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Fiction ‘Tribes of Hattie’ chronicles 12 types of suffering

  • Published Sunday, March 24, 2013, at 12:17 a.m.

“The Twelve Tribes of Hattie” by Ayana Mathis (Alfred A. Knopf, 243 pages, $24.95)

Leo Tolstoy’s “Anna Karenina” opens with the now-famous line “Happy families are all alike; every unhappy family is unhappy in its own way.” In her first novel, “The Twelve Tribes of Hattie,” Ayana Mathis delves deeply in the domestic despair of one African-American family to show that each member of an unhappy family is also unhappy in his or her own way.

“The Twelve Tribes of Hatti” was already receiving good early press when Oprah Winfrey announced it as her second selection in Oprah’s Book Club 2.0. Crowned with Oprah’s blessing, Mathis’ first book soared on best-seller lists.

The novel opens in Philadelphia in 1925, with Hattie Shepherd and her husband, August, as new parents of twins. Within the first chapter, we learn of Hattie’s move to this city two years earlier at the age of 15 with her mother and sisters after her father was killed in Georgia. The women are part of the Great Migration and typical of the millions of African-Americans who moved from the Jim Crow South to the urban North in search of work and a better quality of life. The life they discovered, however, too often included crowded or substandard housing, limited job opportunities, and frequently was not all they had hoped for.

Yet it is with an exultant heart that the new mother gives her twins uncommon names: Jubilee and Philadelphia. “Hattie wanted to give her babies names that weren’t already chiseled on a headstone in the family plots in Georgia, so she gave them names of promise and of hope, reaching forward names, not looking back ones.” When the babies die of pneumonia, due to impoverished living conditions and a lack of medicine, part of Hattie dies as well, leaving her unable or unwilling to risk vulnerability to that depth of love again. Even so, she gives birth to nine more children all the while enduring marriage to a philandering, profligate husband.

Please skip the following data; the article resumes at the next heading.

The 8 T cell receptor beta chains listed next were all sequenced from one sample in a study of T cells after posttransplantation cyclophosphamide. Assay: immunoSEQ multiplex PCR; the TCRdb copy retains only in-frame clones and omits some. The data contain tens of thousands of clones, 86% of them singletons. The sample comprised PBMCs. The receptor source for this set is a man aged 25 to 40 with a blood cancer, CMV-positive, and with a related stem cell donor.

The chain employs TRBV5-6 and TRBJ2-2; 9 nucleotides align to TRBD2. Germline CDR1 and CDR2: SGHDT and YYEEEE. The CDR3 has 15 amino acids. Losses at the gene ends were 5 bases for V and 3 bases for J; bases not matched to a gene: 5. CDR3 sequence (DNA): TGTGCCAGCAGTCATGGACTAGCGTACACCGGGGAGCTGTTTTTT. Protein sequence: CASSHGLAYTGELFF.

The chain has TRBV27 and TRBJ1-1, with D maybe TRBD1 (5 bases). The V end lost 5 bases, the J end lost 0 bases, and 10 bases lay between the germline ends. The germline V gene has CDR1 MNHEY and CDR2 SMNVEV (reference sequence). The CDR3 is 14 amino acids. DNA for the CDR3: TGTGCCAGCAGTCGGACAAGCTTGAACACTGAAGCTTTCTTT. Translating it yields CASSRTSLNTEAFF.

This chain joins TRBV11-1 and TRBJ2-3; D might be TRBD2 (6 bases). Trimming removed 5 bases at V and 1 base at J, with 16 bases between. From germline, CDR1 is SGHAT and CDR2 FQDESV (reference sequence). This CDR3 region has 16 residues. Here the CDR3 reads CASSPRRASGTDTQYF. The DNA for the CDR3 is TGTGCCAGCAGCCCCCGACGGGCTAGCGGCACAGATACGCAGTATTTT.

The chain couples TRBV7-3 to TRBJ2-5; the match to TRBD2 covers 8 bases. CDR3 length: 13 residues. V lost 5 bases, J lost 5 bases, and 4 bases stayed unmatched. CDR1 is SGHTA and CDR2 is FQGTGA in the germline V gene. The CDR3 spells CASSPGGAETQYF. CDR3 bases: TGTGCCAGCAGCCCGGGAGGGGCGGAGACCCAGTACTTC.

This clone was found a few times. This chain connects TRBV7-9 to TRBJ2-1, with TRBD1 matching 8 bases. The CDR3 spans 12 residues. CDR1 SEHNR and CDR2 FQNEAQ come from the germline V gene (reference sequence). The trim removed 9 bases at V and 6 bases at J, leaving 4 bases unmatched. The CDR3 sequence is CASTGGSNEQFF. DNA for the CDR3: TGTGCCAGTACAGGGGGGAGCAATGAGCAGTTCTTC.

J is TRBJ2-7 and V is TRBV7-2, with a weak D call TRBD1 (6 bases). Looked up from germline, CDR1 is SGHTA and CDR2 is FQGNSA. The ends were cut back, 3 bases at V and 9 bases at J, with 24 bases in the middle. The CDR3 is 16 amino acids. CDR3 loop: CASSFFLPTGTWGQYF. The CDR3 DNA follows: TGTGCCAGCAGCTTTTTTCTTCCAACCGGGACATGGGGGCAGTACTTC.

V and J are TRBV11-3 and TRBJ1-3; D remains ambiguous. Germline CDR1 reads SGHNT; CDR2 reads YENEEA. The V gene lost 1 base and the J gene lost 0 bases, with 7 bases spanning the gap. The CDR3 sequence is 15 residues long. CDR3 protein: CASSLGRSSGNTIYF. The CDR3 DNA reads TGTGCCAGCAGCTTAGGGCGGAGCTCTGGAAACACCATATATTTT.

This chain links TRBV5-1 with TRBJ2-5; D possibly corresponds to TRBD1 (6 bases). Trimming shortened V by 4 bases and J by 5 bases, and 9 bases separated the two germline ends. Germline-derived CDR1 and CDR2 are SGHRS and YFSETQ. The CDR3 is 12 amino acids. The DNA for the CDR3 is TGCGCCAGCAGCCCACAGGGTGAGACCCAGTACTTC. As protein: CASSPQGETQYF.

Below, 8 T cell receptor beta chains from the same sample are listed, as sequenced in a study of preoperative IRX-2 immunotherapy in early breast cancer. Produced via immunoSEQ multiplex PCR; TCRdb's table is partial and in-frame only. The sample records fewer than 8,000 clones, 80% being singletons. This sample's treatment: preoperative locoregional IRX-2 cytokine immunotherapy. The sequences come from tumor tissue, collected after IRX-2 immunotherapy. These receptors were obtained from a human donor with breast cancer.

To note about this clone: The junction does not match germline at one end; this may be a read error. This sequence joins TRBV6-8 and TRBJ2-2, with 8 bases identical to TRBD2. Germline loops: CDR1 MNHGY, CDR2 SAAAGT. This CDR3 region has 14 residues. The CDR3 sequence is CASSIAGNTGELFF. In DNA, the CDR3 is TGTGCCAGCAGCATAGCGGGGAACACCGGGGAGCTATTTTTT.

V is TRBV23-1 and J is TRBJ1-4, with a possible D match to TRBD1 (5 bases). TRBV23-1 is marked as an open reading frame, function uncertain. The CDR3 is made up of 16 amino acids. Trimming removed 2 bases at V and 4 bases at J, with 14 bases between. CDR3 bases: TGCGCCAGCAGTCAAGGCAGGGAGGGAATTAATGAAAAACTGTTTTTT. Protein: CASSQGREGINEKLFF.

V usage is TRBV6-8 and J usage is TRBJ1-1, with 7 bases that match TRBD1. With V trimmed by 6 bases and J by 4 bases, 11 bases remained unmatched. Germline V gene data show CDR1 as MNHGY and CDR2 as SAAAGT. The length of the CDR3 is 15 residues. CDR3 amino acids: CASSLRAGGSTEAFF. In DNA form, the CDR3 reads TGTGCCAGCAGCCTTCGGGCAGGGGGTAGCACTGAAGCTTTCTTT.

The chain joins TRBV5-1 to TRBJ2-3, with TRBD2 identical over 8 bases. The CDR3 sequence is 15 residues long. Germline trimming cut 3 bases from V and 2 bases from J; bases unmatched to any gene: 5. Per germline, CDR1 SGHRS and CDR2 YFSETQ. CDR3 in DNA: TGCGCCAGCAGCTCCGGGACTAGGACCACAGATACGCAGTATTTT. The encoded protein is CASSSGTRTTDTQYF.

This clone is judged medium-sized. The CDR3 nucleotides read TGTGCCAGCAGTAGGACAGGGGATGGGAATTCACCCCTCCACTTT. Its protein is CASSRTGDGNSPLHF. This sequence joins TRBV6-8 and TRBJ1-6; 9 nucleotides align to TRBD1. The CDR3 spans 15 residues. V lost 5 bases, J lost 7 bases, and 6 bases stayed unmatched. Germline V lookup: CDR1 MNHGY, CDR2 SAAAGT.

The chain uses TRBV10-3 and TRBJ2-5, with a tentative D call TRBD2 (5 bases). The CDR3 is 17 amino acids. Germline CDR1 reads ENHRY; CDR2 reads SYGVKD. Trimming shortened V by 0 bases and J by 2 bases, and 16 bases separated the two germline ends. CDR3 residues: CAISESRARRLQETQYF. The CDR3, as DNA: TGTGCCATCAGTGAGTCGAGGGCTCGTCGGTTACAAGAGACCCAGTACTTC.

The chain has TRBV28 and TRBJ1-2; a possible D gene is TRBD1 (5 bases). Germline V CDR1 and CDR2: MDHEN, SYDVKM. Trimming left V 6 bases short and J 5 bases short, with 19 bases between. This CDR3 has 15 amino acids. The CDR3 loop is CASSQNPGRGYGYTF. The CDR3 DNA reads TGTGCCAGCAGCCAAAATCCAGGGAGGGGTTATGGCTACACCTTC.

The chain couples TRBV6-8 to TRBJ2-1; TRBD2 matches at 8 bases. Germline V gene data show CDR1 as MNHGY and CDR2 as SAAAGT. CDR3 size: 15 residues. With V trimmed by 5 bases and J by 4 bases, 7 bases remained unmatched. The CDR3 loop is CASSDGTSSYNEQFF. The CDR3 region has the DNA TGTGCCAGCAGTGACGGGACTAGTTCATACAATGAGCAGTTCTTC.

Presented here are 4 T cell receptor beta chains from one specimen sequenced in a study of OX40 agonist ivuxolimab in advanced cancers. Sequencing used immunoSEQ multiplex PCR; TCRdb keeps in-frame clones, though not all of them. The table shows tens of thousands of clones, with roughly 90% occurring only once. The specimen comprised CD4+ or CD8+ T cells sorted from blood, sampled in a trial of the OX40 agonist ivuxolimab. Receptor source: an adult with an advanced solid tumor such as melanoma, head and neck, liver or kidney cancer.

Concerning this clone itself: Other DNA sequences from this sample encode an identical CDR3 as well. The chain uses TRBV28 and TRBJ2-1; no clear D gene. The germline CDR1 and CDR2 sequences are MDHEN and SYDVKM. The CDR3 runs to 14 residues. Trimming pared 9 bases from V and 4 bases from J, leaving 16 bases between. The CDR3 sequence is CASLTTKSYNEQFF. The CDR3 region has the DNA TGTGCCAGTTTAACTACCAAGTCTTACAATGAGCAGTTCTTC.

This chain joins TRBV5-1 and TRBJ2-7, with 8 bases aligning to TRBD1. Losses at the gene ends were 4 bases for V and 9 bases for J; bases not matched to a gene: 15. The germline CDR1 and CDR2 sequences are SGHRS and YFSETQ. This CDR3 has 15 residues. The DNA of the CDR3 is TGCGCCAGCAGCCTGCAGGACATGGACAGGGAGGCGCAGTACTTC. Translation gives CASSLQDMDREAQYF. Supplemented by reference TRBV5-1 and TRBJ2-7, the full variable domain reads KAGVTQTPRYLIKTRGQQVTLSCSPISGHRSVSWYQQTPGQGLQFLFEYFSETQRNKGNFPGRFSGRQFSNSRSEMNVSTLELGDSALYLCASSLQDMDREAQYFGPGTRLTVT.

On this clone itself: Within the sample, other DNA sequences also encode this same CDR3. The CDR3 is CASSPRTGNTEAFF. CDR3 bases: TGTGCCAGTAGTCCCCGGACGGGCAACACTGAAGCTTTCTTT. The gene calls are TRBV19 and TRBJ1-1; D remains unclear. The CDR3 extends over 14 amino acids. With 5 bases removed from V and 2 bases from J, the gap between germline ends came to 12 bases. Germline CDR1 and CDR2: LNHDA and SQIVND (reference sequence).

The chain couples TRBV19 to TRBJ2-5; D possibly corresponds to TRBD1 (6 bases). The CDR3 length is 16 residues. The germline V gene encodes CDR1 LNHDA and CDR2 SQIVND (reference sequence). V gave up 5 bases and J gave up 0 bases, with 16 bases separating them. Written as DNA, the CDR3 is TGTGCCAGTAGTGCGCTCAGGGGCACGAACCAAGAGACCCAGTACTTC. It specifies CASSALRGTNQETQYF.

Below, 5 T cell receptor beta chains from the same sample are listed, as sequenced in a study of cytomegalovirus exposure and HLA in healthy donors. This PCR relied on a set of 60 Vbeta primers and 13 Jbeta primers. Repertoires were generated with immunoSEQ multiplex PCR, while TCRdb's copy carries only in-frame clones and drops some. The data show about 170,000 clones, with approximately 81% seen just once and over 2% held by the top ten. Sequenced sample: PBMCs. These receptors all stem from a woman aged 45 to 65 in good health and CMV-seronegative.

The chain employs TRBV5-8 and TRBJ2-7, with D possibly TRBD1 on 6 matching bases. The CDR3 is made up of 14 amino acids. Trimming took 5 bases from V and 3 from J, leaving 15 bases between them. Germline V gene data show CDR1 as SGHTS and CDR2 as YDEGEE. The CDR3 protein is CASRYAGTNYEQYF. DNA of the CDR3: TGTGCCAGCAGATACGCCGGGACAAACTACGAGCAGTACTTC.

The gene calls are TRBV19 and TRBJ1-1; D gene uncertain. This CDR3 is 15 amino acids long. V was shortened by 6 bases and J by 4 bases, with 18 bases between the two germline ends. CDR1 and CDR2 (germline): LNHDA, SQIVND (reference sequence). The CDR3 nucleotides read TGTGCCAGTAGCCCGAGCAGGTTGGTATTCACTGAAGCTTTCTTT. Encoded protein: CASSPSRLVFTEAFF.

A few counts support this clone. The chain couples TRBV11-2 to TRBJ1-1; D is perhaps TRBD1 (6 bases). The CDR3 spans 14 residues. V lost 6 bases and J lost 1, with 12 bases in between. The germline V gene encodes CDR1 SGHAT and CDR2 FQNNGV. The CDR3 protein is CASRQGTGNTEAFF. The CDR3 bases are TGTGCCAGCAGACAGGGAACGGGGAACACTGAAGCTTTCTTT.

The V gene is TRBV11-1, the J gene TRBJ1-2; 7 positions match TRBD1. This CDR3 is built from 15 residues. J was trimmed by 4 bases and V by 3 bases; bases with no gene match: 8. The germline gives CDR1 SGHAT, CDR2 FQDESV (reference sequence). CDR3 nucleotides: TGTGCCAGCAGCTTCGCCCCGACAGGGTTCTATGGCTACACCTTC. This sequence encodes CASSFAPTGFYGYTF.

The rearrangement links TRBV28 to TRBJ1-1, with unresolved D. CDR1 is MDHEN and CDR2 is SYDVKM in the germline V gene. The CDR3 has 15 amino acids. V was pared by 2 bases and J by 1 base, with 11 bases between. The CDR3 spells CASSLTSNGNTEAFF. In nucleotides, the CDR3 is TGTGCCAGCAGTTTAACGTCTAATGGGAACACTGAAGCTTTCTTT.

Hattie’s personal story sets the tone for the chapters that follow. The 11 children and one grandchild, who constitute the 12 tribes, are featured in separate chapters that reflect the particular brand of familial and personal heartbreak visited upon Hattie’s various offspring. The reasons for distress are numerous and potentially overwhelming, including repressed homosexuality, schizophrenia, infidelity, racism, a deforming childhood accident, and tuberculosis.

The book’s structure allows each chapter to be read as a complete short story. We learn about some aspect of each child’s individual story, outlook on life, and how they related (or failed to relate) to the most energetic force in their lives, Hattie. Given the number of children, it is not surprising that they are not fully developed as characters in the book. Neither is there any attempt to show the family as a whole unit functioning together. But, taken individually, the chapters are engrossing. The children’s personal predilections, life experiences, and the societal time in which they grew up affect their stories. One thing all of the children could agree on is the lack of tenderness they received from Hattie. They see rage, fierce determination, and sadness in her, but not the kindness or mother’s love they were seeking. Hattie’s own scarring life experiences leave her incapable of expressing affection for her children.

Despite rave reviews and Oprah’s praise, some readers will endure “The Twelve Tribes of Hattie” as a depressing, persistent litany of misery through variations of character and circumstance. Others will be enriched by this distinct family history as an allegory of the plight and unflagging desire to belong and to be loved that is the perpetual saga of the disenfranchised.

Lois Carr is a retired librarian in Wichita.

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